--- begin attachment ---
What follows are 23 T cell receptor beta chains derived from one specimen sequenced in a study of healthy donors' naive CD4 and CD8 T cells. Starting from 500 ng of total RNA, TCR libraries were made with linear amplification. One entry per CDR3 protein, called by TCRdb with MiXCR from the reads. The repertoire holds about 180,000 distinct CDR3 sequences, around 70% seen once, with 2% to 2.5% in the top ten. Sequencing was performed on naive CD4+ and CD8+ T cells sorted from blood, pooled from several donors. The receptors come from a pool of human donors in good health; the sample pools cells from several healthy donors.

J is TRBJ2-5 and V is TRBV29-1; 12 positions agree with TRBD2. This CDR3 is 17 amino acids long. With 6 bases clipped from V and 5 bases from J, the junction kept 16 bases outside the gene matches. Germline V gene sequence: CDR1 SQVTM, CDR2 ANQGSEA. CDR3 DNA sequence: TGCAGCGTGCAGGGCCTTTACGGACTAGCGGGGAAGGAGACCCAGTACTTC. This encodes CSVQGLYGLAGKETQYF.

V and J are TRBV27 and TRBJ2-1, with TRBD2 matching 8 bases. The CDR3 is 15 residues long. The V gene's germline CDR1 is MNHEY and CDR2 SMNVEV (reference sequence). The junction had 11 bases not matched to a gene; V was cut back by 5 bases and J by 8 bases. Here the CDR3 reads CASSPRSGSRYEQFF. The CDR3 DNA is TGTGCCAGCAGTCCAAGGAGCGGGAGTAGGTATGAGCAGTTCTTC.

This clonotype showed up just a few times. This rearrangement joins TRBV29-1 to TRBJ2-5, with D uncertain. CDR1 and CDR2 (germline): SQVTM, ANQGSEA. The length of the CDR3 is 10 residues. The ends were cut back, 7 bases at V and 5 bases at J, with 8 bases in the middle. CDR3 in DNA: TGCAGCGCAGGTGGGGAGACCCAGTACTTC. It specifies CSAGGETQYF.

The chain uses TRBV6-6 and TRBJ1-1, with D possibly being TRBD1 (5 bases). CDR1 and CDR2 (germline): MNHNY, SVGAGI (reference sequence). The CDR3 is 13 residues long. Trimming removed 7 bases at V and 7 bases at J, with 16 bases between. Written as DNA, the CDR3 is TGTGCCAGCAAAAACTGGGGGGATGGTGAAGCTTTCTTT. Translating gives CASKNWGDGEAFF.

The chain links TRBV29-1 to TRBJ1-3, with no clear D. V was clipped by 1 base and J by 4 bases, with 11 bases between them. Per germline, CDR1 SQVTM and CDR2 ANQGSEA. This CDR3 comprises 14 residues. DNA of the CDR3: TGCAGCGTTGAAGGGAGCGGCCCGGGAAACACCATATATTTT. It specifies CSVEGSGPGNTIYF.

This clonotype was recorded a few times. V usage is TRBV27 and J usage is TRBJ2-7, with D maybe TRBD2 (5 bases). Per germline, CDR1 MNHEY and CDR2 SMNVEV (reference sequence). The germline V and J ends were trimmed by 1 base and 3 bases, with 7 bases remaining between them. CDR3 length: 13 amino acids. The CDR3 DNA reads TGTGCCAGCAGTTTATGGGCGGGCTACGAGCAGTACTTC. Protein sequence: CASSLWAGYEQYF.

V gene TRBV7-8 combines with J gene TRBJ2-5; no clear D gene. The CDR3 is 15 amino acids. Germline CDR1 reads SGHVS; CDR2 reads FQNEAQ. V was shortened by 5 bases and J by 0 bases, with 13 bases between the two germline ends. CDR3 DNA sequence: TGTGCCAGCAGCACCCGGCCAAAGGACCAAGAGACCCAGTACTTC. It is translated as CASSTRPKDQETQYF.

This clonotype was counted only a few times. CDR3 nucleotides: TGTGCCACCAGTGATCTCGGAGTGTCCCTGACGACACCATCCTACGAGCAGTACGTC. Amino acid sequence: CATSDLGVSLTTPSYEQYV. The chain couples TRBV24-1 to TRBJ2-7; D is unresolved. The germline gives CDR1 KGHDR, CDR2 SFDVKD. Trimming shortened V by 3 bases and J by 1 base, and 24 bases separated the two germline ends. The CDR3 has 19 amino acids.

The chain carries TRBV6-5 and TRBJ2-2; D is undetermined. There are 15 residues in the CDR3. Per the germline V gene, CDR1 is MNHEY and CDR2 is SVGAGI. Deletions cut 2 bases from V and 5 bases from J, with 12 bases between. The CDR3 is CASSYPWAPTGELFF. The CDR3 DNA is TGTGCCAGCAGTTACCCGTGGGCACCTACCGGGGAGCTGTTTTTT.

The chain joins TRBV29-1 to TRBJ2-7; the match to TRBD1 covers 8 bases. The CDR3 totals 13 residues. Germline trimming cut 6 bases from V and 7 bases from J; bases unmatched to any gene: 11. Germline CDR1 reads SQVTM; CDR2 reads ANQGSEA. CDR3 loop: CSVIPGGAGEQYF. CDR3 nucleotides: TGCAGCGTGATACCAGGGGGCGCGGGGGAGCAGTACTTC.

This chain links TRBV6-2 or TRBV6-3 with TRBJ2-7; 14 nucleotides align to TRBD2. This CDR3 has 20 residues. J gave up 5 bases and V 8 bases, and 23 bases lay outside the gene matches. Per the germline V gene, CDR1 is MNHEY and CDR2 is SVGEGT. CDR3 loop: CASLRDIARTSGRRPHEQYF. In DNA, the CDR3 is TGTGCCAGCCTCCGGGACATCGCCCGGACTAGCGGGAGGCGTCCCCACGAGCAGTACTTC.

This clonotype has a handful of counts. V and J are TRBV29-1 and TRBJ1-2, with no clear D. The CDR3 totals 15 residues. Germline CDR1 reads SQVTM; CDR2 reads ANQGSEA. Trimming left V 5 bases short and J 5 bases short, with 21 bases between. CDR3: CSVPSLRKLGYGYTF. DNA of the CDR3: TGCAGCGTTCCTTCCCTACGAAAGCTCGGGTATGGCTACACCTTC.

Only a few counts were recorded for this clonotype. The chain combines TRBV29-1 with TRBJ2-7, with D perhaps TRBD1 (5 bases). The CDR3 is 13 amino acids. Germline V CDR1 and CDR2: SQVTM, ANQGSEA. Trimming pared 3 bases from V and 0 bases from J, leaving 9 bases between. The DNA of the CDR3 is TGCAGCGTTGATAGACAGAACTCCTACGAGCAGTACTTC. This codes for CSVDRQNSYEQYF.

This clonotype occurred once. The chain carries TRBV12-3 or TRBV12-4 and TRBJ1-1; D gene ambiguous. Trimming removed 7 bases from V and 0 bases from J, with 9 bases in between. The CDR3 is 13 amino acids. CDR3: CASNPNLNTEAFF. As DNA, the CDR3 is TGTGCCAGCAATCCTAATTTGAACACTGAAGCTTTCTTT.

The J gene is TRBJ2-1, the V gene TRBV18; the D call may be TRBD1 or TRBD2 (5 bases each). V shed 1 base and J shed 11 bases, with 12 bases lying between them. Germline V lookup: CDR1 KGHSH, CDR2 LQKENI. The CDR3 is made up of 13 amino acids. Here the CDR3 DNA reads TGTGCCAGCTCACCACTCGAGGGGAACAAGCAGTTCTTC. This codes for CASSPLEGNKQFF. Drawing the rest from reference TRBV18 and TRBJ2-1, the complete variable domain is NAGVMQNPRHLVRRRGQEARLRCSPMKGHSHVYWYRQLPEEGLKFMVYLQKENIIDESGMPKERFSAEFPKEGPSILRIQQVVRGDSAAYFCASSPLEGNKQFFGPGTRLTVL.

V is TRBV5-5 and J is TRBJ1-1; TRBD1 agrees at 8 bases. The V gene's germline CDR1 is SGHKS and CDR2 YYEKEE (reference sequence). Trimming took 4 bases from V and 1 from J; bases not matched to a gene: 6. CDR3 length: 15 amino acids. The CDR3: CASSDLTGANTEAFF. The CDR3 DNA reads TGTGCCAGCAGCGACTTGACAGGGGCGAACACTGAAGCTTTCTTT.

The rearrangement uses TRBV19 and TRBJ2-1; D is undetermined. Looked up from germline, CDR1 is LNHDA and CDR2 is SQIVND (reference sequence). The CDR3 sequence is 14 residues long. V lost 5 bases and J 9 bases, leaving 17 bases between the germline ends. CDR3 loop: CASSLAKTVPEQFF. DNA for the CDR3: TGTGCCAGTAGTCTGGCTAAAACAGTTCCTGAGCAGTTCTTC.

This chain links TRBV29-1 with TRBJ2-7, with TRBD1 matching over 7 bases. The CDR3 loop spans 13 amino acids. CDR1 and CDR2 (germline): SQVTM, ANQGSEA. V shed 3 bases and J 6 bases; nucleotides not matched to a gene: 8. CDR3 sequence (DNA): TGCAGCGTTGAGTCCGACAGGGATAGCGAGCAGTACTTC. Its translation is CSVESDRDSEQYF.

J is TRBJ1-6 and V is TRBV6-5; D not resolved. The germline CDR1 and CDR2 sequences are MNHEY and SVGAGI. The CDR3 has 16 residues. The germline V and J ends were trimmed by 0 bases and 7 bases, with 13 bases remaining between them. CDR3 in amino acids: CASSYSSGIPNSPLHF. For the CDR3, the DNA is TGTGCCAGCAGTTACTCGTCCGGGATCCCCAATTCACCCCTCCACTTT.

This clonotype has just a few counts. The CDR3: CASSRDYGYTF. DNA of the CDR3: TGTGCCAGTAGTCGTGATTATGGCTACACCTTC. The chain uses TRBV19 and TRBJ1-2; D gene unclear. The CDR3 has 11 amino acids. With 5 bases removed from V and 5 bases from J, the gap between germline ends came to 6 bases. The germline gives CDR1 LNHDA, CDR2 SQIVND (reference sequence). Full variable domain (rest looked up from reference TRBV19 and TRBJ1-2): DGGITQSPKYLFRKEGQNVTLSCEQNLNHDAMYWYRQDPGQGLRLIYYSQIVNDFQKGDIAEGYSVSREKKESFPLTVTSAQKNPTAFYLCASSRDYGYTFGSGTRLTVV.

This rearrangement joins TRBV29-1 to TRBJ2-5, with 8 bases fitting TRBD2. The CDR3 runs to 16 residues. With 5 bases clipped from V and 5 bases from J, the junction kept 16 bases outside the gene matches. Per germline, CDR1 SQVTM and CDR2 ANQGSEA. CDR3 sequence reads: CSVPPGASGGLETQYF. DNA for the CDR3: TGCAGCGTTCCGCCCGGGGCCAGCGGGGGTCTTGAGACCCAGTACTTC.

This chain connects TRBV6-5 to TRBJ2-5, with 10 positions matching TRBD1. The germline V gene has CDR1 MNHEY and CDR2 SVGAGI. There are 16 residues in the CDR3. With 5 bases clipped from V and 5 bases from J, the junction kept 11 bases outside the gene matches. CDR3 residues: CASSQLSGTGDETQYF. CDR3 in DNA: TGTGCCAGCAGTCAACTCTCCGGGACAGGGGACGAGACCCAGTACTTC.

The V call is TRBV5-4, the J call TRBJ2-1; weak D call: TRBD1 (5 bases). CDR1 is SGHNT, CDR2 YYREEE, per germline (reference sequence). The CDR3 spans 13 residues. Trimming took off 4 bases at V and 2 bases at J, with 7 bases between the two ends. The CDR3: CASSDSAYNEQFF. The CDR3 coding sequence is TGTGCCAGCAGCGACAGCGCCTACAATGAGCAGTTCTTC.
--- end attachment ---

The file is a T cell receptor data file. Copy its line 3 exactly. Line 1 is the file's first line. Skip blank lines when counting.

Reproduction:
V and J are TRBV27 and TRBJ2-1, with TRBD2 matching 8 bases. The CDR3 is 15 residues long. The V gene's germline CDR1 is MNHEY and CDR2 SMNVEV (reference sequence). The junction had 11 bases not matched to a gene; V was cut back by 5 bases and J by 8 bases. Here the CDR3 reads CASSPRSGSRYEQFF. The CDR3 DNA is TGTGCCAGCAGTCCAAGGAGCGGGAGTAGGTATGAGCAGTTCTTC.